Some birds such as auks, use their wings for both flying and propelling under the water. Similarly, the wings of penguins have had significant modifications so that they can use them underwater, and the webs in their feet help them steer in water. Basically, swimming in birds is related to their webbed feet.

However, some birds with no webs or lobes in their feet also swim and some birds with webs in their feet don’t swim at all. Certain birds only swim at the surface as they cannot go under the water. Whereas other birds such as certain ducks, swim to the bottom of the water to get their food.

 

 

The Origin And Evolution Of Birds

It might surprise you to know that birds actually evolved from the small carnivorous dinosaurs from the Late Jurassic! Although their diversity and evolution were a mystery for a long time, there is a clear explanation about this that has existed over the last two decades through proper research of new fossil discoveries.

Research conducted in the late 1900s suggests that birds are theropod dinosaurs, with the discovery of feather conservation in non-avian theropods, providing the final piece of evidence for this group’s dinosaur origin. The publication of more phylogenetic analyses of non-avian theropod dinosaurs is greater than any other group of fossil vertebrates. This led to a greater interest in the origin of birds.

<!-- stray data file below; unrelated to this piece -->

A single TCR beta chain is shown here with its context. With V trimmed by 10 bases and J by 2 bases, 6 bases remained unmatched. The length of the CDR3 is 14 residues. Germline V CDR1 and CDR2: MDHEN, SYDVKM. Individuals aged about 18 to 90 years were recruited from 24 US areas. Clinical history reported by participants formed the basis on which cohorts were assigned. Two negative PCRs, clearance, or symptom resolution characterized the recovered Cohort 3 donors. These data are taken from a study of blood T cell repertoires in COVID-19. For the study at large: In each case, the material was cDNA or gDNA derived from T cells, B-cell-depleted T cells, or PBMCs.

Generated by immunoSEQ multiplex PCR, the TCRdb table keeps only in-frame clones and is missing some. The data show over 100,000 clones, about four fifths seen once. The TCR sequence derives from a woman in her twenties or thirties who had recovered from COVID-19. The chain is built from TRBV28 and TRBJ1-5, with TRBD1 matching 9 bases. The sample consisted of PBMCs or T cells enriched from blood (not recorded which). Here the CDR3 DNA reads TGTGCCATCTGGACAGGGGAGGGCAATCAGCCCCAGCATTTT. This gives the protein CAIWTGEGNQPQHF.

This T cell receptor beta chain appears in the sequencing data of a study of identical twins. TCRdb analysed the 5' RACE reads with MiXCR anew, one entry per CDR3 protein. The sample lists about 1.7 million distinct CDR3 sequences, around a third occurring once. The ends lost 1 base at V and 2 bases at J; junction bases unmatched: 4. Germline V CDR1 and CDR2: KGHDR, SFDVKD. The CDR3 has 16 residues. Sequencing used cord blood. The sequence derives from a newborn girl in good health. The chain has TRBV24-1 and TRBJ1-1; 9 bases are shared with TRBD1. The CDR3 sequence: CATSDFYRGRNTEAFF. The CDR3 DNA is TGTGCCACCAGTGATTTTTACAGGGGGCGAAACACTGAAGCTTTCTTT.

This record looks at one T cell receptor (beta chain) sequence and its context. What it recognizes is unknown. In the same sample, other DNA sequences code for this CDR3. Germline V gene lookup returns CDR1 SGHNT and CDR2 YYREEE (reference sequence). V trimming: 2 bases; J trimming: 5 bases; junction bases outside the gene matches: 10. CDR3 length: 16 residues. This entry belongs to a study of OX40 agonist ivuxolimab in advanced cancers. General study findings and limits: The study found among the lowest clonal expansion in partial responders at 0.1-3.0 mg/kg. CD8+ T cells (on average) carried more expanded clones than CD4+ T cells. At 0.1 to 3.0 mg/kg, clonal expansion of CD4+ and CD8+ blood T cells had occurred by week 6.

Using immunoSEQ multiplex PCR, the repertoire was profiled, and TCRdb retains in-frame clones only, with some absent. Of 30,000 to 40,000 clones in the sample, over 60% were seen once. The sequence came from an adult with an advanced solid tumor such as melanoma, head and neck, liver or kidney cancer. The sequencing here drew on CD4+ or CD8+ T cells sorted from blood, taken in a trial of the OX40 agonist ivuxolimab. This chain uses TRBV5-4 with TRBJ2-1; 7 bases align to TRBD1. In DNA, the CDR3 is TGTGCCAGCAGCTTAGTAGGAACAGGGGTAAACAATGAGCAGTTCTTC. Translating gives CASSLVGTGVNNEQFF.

Thus, based on the similarity of features between birds and theropods, scientists came to the conclusion that perhaps they were the ancestors of birds. After the construction of evolutionary trees made to investigate the issue, paleontologists were even more convinced that the research is in fact, correct. So, it is safe to say that the birds are just a twig on the dinosaurs’ branch of the evolutionary tree.

Many of theropod dinosaurs’ traits had alterations during the period of birds’ evolution. It’s important to keep in mind that the animals were not “trying” to evolve into birds in any way. It is very evident that the set of characteristics that distinguish birds emerged through a complex series of processes and served various functions along the way.

Another line of evidence comes from alterations in dinosaur digits that led to the evolution of birds. The first and second digits’ wrist bones solidified and took on a semicircular shape. This allowed the hand to spin sideways against the forearm and so, the birds’ wing joints were eventually able to move in a way that created a nudge for flying.

Thus, birds still evolved in some of the same paths as their theropod relatives. There was an improvement in their flight efficiency as well as many of their bone walls became thinner and better integrated together. In addition, their feathers also became longer. However, there are other related approaches as to where birds came from which will intrigue you to learn more about them.

 

 

Birds are a very exquisite species of animals and with proper care, they will exist for many more years to come.

Scientists and ornithologists are constantly researching them so that there is no underestimation in determining the number of species. It also helps to keep track so that they’re not at the risk of going extinct.